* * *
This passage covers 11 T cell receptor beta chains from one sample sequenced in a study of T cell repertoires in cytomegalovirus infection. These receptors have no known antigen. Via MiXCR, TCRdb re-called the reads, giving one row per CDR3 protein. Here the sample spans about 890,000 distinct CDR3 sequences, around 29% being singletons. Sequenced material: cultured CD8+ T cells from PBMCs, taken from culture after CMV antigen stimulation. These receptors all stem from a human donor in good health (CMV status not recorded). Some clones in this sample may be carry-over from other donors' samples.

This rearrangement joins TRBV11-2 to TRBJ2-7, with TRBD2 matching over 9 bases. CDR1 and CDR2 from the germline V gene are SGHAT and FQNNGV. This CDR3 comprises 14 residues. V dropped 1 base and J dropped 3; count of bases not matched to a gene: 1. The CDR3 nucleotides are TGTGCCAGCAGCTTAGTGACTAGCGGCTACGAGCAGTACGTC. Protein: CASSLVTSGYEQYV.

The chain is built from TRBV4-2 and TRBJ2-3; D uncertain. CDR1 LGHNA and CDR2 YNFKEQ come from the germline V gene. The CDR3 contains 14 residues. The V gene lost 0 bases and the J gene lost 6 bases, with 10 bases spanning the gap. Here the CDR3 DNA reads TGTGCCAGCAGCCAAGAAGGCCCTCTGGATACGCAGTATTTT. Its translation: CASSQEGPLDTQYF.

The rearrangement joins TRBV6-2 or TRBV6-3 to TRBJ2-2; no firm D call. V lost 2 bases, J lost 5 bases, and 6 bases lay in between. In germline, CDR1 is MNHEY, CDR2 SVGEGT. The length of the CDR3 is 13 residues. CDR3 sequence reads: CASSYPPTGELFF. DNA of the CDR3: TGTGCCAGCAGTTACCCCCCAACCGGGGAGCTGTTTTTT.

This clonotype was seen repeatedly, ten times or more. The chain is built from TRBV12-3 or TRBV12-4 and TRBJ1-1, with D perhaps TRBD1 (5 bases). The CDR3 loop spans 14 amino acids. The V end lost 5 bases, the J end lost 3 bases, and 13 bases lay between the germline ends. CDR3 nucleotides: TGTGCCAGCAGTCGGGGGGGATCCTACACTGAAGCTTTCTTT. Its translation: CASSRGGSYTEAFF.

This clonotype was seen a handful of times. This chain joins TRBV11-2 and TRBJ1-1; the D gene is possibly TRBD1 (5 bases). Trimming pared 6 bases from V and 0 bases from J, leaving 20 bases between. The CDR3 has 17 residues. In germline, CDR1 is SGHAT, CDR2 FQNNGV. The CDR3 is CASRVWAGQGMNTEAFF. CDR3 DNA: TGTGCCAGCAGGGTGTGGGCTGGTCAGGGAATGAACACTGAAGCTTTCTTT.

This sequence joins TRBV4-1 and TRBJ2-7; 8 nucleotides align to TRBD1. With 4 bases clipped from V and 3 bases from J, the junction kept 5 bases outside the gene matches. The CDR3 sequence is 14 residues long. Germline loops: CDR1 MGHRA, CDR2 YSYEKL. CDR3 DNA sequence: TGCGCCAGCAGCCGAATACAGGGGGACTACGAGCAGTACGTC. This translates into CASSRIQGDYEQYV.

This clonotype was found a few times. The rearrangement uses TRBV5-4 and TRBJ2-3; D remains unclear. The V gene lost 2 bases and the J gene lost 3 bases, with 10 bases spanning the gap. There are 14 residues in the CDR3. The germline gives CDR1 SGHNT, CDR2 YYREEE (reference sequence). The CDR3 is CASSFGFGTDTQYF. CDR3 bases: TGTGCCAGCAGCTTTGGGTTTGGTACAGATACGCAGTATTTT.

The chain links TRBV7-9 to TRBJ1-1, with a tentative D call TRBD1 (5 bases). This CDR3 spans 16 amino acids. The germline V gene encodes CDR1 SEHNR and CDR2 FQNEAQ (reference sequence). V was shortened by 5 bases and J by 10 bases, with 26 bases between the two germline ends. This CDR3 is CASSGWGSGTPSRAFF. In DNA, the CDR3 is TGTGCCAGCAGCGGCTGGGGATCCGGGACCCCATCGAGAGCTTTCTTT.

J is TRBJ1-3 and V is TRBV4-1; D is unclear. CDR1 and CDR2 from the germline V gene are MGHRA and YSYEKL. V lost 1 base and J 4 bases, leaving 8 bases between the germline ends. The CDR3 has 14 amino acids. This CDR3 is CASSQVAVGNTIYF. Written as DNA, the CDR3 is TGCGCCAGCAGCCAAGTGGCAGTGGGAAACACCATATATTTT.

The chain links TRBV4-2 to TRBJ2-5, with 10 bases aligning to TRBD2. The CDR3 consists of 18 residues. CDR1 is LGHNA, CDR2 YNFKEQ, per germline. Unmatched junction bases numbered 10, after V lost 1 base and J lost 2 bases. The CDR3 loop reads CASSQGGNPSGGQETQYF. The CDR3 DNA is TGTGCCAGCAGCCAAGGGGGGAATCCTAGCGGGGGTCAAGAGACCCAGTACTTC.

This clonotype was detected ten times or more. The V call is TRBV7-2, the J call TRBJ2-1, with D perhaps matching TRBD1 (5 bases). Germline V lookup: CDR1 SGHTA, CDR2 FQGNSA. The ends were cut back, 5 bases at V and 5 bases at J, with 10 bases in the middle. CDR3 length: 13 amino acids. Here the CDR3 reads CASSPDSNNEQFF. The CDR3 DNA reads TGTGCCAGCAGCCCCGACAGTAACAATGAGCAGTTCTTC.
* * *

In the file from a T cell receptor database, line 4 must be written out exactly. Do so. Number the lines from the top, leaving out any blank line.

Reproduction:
The rearrangement joins TRBV6-2 or TRBV6-3 to TRBJ2-2; no firm D call. V lost 2 bases, J lost 5 bases, and 6 bases lay in between. In germline, CDR1 is MNHEY, CDR2 SVGEGT. The length of the CDR3 is 13 residues. CDR3 sequence reads: CASSYPPTGELFF. DNA of the CDR3: TGTGCCAGCAGTTACCCCCCAACCGGGGAGCTGTTTTTT.